24 Av 5781 / Monday, August 02, 2021 | Torah Reading: Re'eh
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Only Hashem

True emuna puts an end to silly intramural dissension among Jews. What difference does at make if a person is a Chassid, a Litvak, a Sephardi, or anyone else?


Rabbi Yechezkel Levinstein of saintly and blessed memory, the spiritual dean of the Ponivitch and Mir Yeshivas, emphasizes in his classic book “Or Yechezkel” that nothing can exist without Hashem and that everything that occurs in the universe is the product of Divine will. This is the basis of emuna.
If everyone would have firm emuna, then all negative character traits such as jealousy and stinginess would be rendered null and void. What good is cheating a person in business if Hashem won't give you any more or less than what's destined for you? Why be jealous of someone else when whatever they have doesn't add or detract from whatever we have? With emuna, people would live so much more harmonious lives and the world would be a better place. Not only that, but instead of cut-throat competition, people would be cooperating with each other.
True emuna is the recognition that ein od milvado, there is nothing but Hashem! Neither people nor natural causes affect our lives at all – everything is from Hashem!
True emuna also puts an end to the silly intramural dissension among Jews. What difference does at make if a person is a Chassid, a Litvak, a Sephardi, or anyone else? What matters is whether a person has emuna or not, and whether a person is a servant of Hashem or not. Like Rabbi Levinstein taught us, nothing exists without Hashem; the question is, are we living our lives with Hashem or not?
A person without emuna thinks that he is capable of doing something that defies Hashem's will. A person with emuna knows that such a notion is ridiculous. With this in mind, we don't torment ourselves even when we commit a misdeed, for without Hashem's will, we couldn't have committed the misdeed!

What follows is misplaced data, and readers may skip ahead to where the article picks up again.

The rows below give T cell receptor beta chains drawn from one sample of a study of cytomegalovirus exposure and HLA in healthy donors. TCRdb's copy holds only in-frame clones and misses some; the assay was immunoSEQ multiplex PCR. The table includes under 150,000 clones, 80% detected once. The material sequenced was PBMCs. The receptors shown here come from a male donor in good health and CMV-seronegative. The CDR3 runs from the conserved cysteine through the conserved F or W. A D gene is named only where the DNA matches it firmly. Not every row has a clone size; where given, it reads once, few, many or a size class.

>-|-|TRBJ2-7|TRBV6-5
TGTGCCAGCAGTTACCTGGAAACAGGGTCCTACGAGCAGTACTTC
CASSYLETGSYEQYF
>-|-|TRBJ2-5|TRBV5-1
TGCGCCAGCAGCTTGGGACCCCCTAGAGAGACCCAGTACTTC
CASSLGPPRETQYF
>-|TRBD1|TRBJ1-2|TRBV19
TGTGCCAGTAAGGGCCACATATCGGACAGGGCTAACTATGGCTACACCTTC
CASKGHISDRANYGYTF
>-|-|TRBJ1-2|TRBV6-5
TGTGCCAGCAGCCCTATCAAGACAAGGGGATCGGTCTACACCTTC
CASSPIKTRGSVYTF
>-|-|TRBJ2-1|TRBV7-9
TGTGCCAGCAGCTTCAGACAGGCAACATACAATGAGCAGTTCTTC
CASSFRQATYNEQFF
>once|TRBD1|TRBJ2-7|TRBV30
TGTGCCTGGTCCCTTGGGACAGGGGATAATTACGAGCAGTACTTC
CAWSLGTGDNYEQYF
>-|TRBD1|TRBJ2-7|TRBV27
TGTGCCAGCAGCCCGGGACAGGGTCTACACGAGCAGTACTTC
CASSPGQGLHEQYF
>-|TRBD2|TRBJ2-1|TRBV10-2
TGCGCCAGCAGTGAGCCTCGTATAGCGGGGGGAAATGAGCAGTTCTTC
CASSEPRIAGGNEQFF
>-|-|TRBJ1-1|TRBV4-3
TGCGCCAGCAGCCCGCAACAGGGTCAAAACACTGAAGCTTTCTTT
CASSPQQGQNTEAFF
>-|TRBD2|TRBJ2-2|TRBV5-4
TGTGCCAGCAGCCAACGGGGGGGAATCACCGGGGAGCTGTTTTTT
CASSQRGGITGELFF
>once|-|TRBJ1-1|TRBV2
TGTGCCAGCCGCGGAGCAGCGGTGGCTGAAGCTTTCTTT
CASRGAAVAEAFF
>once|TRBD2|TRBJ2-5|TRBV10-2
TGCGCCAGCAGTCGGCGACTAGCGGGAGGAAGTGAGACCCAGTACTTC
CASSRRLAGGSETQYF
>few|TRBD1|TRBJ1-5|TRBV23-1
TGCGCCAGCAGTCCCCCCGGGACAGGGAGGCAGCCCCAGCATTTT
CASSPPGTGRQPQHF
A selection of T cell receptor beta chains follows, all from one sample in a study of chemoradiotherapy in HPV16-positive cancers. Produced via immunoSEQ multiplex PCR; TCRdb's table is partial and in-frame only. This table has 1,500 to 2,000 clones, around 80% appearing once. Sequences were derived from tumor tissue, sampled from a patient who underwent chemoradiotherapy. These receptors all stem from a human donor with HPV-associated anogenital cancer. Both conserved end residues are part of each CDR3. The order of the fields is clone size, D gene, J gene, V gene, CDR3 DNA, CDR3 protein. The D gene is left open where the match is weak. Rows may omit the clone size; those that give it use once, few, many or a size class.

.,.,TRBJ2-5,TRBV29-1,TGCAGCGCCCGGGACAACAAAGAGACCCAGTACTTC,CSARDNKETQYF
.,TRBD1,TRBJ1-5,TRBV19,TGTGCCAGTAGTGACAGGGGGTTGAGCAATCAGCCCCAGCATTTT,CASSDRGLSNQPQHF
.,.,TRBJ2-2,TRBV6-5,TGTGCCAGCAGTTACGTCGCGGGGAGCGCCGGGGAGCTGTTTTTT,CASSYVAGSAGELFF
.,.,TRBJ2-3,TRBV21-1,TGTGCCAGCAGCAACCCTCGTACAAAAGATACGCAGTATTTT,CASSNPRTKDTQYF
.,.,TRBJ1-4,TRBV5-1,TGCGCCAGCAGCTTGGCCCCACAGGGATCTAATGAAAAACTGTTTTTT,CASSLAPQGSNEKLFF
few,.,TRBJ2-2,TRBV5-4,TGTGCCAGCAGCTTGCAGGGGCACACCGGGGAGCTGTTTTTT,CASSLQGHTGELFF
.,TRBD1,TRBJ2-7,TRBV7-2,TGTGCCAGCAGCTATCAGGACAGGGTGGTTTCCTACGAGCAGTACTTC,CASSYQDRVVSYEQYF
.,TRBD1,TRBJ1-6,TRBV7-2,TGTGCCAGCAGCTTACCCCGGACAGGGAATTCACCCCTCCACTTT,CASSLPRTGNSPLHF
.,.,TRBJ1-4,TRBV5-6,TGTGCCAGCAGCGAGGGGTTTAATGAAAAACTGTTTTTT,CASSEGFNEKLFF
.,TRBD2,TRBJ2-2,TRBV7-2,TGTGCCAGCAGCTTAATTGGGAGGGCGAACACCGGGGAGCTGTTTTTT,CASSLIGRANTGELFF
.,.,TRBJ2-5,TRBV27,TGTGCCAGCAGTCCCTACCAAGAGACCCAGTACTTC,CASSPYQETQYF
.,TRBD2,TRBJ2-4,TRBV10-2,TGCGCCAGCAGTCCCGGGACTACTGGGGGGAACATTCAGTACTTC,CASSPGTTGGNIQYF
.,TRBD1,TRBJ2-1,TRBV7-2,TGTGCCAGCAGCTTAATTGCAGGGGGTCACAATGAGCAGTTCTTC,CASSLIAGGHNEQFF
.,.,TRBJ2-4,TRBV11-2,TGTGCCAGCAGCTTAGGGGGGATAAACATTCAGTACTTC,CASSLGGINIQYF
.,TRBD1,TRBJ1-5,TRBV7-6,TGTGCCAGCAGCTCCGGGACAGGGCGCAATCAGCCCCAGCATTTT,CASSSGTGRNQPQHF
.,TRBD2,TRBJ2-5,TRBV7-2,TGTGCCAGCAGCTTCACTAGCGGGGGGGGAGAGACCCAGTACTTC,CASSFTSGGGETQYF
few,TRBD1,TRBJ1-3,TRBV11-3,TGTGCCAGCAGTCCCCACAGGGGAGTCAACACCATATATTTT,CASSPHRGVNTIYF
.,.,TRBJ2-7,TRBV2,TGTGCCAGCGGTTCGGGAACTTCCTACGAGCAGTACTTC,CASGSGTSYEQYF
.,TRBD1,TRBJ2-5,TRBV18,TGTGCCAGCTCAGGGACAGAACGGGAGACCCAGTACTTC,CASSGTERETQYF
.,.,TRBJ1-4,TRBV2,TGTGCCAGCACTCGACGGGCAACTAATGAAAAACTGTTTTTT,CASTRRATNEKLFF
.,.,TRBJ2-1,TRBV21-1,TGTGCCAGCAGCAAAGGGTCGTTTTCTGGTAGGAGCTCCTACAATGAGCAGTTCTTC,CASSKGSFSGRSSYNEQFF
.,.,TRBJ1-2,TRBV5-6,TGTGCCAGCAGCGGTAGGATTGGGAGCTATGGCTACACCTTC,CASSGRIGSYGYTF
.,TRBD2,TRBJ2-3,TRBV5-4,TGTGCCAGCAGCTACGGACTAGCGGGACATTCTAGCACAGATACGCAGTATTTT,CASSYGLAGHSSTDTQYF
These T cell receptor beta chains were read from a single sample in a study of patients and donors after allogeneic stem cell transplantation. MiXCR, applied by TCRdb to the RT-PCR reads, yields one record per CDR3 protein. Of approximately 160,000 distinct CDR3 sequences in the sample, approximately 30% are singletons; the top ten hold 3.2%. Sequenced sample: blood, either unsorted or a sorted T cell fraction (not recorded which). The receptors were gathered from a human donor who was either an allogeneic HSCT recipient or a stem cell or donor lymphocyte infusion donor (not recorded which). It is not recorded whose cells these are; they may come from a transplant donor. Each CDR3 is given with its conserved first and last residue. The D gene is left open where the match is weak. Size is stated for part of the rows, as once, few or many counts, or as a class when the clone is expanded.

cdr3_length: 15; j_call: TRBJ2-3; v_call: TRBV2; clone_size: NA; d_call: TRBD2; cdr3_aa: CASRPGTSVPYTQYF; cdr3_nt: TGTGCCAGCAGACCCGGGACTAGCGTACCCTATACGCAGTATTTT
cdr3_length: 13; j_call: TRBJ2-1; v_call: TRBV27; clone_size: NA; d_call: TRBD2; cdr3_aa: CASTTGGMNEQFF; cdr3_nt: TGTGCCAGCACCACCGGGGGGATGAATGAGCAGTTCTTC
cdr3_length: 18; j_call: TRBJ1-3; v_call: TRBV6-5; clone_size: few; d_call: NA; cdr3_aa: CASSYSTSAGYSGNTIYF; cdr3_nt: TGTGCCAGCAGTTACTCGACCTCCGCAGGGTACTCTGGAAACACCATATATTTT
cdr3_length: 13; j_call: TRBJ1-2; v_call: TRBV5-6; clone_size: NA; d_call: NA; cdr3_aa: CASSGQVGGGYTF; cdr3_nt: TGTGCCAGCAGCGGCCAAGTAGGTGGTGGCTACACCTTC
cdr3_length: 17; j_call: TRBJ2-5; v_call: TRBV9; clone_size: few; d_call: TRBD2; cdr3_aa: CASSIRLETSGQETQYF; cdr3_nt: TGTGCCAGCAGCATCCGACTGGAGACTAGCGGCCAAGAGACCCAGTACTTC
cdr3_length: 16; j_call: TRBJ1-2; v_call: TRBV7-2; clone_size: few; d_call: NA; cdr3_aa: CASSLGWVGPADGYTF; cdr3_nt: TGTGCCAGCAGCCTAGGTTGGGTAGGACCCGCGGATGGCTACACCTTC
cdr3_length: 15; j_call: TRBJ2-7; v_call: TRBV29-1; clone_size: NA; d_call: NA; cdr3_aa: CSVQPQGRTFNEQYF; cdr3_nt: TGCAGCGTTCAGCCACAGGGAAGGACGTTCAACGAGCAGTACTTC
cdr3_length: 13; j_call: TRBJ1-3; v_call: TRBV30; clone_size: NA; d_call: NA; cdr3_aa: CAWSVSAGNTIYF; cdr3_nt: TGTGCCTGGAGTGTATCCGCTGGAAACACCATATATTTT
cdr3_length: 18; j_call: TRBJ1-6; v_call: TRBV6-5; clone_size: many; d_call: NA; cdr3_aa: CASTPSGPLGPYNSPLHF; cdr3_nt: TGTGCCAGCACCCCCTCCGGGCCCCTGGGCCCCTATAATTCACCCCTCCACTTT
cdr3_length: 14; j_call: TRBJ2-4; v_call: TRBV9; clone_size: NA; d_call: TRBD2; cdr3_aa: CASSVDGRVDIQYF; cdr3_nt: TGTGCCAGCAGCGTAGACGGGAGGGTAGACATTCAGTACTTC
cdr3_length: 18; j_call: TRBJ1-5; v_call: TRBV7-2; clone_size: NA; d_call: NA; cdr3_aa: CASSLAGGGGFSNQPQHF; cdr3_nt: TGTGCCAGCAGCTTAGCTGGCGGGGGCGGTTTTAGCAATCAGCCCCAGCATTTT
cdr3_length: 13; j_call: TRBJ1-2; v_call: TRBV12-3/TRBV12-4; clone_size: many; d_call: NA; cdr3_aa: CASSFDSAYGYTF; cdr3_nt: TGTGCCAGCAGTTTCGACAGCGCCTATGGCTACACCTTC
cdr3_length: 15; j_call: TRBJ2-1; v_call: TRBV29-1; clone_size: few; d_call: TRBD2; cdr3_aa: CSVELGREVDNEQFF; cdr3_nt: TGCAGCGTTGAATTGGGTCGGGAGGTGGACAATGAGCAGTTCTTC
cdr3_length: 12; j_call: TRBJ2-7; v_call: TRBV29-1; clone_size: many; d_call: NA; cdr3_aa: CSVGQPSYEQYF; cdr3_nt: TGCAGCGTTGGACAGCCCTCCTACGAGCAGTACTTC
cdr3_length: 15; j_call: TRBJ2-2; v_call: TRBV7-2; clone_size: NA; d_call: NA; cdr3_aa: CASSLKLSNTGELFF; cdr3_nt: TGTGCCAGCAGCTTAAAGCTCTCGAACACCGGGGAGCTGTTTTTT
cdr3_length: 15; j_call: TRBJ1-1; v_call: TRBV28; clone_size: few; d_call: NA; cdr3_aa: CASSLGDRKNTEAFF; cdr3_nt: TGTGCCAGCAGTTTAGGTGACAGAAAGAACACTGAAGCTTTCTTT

People are stunned at such an idea (which is an integral part of true emuna): they ask, “How can Hashem possibly want me to commit a sin?” The answers are many. When a person starts to feel smug about himself or when he turns his nose up at others whom he considers inadequate in their service of Hashem, then Hashem will enable him to slip up somewhere to show him that he is far from perfect. Also, if we never transgressed, we might considers ourselves righteous despite the fact that we still have much spiritual growth to do. After transgressing, we do teshuva with a broken heart and yearn to rectify. Such teshuva elevates us to a higher spiritual level. As such, the transgression was all for the best like everything else Hashem does.
The above concept is certainly complex. But, when we cling to emuna with simplicity, we don't fall into despair or persecute ourselves after making a mistake or transgression. Whatever happened was the way Hashem wanted it to happen! We accept the past as Hashem's will and we do what we can right now to try and improve future efforts, asking Hashem's help every step of the way. There's no “I” - only Hashem!
One can do proper self-assessment only after realizing that there is no one but Hashem. If I sinned, that's what Hashem wanted! So I now must ask myself, why did Hashem allow me to sin? Why didn't He help me avoid the transgression? Maybe I lack the desire to serve Him; in that case, I must rethink my priorities in life. Maybe I haven't prayed enough; from this day on, I'll devote twenty minutes a day asking Hashem to help me guard my eyes, overcome my bodily urges, or rid myself of an undesirable trait (insert your own request). The important point to remember is that self-persecution is not self-assessment! Whatever happened in the past was Hashem's will, which we accept of course with joy.
Self-assessment with emuna leads to remarkable self-composure. We are angry at no one, for we know that people who apparently cause us grief are none other than sticks in Hashem's hand. We focus on Hashem and on doing His will. Such a focus is conducive to constant self-improvement. The more we improve, the more we succeed and the less we sin. No one has ever attained true self improvement by tormenting himself. Happiness and success therefore can always be traced back to positivity and reinforced emuna. Knowing that Hashem runs the world is the greatest catalyst of a positive outlook on life that can be.

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  2 Talkbacks for this article    See all talkbacks  
Anonymous,6/14/2012 6:56:15 PM
  hakol bedai shamayim
Anonymous,3/19/2012 5:18:31 PM

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